1. Dashboards. Google has given you the flexibility to create as many dashboards as you like. Each dashboard can contain multiple configurable widgets to give you granular control over the key data you want to monitor. If you are a small organization, creating one customized dashboard with your key reports will likely satisfy you. A good place to start with this new feature is by setting up a few of your own custom widgets and seeing some of the configuration options that are available.

  2. My Site. The “My Site” tab takes you into your basic reports, which you are likely familiar. Some of the names of the reports have been changed, but you should be on familiar ground as you click through the navigation on the left side of the page.

    Access your basic reports through the "My Site" tab.

    Access your basic reports through the "My Site" tab.

    The “Intelligence” sub-tab is nothing new. It is one of many helpful features that Google rolled out in the past year and a half. Analytics v5 now emphasizes this feature. With “Intelligence Events,” you can specify activities and associated threshold levels that will trigger alerts. A simple example is that you can set an alert to notify you if your daily site traffic drops below a certain number of visitors.

  3. My Conversions. Google continually emphasizes the importance of gaining actionable insights from your data. It has focused on these goals in the new version.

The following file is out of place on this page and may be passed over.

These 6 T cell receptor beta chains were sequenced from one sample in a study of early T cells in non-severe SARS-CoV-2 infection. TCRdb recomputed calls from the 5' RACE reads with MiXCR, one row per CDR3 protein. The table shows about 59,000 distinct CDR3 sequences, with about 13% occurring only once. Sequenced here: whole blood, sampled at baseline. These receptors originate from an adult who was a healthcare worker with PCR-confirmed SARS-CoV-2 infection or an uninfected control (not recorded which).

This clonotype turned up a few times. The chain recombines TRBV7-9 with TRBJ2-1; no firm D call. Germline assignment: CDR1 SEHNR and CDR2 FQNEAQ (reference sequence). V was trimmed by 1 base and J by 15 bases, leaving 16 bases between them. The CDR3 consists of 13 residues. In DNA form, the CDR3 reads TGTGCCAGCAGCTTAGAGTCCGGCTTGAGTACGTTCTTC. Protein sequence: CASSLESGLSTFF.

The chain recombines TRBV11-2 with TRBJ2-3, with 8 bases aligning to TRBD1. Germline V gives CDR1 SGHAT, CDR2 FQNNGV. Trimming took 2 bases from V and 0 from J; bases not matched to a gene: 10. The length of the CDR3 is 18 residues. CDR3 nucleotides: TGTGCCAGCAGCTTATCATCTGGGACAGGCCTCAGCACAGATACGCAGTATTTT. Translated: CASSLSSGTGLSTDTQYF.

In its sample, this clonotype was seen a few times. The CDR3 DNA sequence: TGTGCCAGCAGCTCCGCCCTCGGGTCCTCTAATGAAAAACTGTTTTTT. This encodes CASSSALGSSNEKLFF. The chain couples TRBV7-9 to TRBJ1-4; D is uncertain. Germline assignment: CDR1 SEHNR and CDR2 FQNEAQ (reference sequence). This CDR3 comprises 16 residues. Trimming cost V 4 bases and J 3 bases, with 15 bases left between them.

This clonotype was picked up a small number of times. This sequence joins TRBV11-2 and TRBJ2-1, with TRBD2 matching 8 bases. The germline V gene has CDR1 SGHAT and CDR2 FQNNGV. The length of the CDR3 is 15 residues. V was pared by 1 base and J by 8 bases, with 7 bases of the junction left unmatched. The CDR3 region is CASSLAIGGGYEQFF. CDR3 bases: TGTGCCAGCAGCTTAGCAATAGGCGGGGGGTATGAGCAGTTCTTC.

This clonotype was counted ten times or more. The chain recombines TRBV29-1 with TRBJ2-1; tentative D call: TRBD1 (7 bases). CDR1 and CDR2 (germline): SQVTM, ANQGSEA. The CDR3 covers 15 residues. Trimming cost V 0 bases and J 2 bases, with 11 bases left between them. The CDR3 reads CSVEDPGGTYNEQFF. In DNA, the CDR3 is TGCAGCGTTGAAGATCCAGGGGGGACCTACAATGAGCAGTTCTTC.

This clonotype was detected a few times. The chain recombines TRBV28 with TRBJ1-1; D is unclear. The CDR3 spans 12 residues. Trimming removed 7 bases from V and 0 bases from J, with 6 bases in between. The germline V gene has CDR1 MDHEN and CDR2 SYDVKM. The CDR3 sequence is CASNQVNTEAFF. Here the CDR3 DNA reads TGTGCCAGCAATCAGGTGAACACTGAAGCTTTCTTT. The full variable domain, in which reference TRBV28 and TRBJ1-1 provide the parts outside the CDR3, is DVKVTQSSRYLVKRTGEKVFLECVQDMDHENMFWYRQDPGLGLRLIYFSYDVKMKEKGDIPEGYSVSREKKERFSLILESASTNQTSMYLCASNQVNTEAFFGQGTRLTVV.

If you were already using goals, much of the goal configuration will be familiar to you. One nifty enhancement for power users is the ability to configure and track events as goals. For example, you could designate as a successful goal a user going to a particular page and watching a video.

  4. Custom Reports. Custom reporting is not new in Google Analytics. With v5, however, custom reports have been given top status.

    Create powerful custom reports to examine specialized data.

    Create powerful custom reports to examine specialized data.

    The idea behind custom reports is powerful: You can create permanent filters and drill-downs, based on the information that is crucial to your organization. If you often perform the same repetitive series of clicks in Analytics to find the data you are looking for, you could likely configure a custom report that will be immediately available for you and save you time.

Other Key Enhancements